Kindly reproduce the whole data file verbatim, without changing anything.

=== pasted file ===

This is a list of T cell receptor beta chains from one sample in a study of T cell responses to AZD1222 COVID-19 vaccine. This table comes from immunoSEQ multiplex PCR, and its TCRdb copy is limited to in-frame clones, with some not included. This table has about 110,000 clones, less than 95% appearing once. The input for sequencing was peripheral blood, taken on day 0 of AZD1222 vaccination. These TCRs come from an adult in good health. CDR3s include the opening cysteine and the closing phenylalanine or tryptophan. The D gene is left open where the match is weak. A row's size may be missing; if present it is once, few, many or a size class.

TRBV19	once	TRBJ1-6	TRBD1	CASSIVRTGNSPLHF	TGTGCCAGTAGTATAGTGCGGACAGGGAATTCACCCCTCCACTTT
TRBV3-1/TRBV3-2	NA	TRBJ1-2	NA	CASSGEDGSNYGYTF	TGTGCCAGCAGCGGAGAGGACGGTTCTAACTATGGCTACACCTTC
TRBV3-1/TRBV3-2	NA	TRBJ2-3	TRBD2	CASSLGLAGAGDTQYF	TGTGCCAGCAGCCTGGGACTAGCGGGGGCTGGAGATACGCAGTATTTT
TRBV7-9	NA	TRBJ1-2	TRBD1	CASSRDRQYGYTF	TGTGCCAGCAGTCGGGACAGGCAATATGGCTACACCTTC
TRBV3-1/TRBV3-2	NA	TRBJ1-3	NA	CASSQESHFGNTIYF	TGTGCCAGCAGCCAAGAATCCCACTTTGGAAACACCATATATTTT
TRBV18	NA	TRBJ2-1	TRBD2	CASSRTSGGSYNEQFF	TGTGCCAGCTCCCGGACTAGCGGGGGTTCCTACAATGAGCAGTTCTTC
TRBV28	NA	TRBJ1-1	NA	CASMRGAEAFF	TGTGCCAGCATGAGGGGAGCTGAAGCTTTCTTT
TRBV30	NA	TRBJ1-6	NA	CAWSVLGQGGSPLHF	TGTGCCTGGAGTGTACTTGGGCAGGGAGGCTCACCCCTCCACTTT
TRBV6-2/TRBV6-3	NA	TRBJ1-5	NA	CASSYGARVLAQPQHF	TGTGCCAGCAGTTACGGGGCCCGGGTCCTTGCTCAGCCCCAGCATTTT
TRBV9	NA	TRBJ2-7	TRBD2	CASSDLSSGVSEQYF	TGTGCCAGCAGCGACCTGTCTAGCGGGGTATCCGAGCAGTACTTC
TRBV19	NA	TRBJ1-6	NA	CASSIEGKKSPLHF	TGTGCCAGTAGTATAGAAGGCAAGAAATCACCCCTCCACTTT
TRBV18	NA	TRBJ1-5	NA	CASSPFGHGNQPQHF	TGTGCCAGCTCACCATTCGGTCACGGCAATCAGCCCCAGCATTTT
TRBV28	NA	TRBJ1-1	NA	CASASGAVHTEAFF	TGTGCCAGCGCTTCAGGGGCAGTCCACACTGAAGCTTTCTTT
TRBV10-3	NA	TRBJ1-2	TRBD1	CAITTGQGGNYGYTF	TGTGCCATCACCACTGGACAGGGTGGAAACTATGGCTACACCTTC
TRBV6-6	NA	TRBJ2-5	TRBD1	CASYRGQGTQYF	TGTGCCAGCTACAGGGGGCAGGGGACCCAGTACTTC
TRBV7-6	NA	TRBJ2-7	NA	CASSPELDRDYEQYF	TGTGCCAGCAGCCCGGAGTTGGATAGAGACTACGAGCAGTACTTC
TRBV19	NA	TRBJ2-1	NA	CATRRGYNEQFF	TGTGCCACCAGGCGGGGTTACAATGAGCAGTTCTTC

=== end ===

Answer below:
This is a list of T cell receptor beta chains from one sample in a study of T cell responses to AZD1222 COVID-19 vaccine. This table comes from immunoSEQ multiplex PCR, and its TCRdb copy is limited to in-frame clones, with some not included. This table has about 110,000 clones, less than 95% appearing once. The input for sequencing was peripheral blood, taken on day 0 of AZD1222 vaccination. These TCRs come from an adult in good health. CDR3s include the opening cysteine and the closing phenylalanine or tryptophan. The D gene is left open where the match is weak. A row's size may be missing; if present it is once, few, many or a size class.

TRBV19	once	TRBJ1-6	TRBD1	CASSIVRTGNSPLHF	TGTGCCAGTAGTATAGTGCGGACAGGGAATTCACCCCTCCACTTT
TRBV3-1/TRBV3-2	NA	TRBJ1-2	NA	CASSGEDGSNYGYTF	TGTGCCAGCAGCGGAGAGGACGGTTCTAACTATGGCTACACCTTC
TRBV3-1/TRBV3-2	NA	TRBJ2-3	TRBD2	CASSLGLAGAGDTQYF	TGTGCCAGCAGCCTGGGACTAGCGGGGGCTGGAGATACGCAGTATTTT
TRBV7-9	NA	TRBJ1-2	TRBD1	CASSRDRQYGYTF	TGTGCCAGCAGTCGGGACAGGCAATATGGCTACACCTTC
TRBV3-1/TRBV3-2	NA	TRBJ1-3	NA	CASSQESHFGNTIYF	TGTGCCAGCAGCCAAGAATCCCACTTTGGAAACACCATATATTTT
TRBV18	NA	TRBJ2-1	TRBD2	CASSRTSGGSYNEQFF	TGTGCCAGCTCCCGGACTAGCGGGGGTTCCTACAATGAGCAGTTCTTC
TRBV28	NA	TRBJ1-1	NA	CASMRGAEAFF	TGTGCCAGCATGAGGGGAGCTGAAGCTTTCTTT
TRBV30	NA	TRBJ1-6	NA	CAWSVLGQGGSPLHF	TGTGCCTGGAGTGTACTTGGGCAGGGAGGCTCACCCCTCCACTTT
TRBV6-2/TRBV6-3	NA	TRBJ1-5	NA	CASSYGARVLAQPQHF	TGTGCCAGCAGTTACGGGGCCCGGGTCCTTGCTCAGCCCCAGCATTTT
TRBV9	NA	TRBJ2-7	TRBD2	CASSDLSSGVSEQYF	TGTGCCAGCAGCGACCTGTCTAGCGGGGTATCCGAGCAGTACTTC
TRBV19	NA	TRBJ1-6	NA	CASSIEGKKSPLHF	TGTGCCAGTAGTATAGAAGGCAAGAAATCACCCCTCCACTTT
TRBV18	NA	TRBJ1-5	NA	CASSPFGHGNQPQHF	TGTGCCAGCTCACCATTCGGTCACGGCAATCAGCCCCAGCATTTT
TRBV28	NA	TRBJ1-1	NA	CASASGAVHTEAFF	TGTGCCAGCGCTTCAGGGGCAGTCCACACTGAAGCTTTCTTT
TRBV10-3	NA	TRBJ1-2	TRBD1	CAITTGQGGNYGYTF	TGTGCCATCACCACTGGACAGGGTGGAAACTATGGCTACACCTTC
TRBV6-6	NA	TRBJ2-5	TRBD1	CASYRGQGTQYF	TGTGCCAGCTACAGGGGGCAGGGGACCCAGTACTTC
TRBV7-6	NA	TRBJ2-7	NA	CASSPELDRDYEQYF	TGTGCCAGCAGCCCGGAGTTGGATAGAGACTACGAGCAGTACTTC
TRBV19	NA	TRBJ2-1	NA	CATRRGYNEQFF	TGTGCCACCAGGCGGGGTTACAATGAGCAGTTCTTC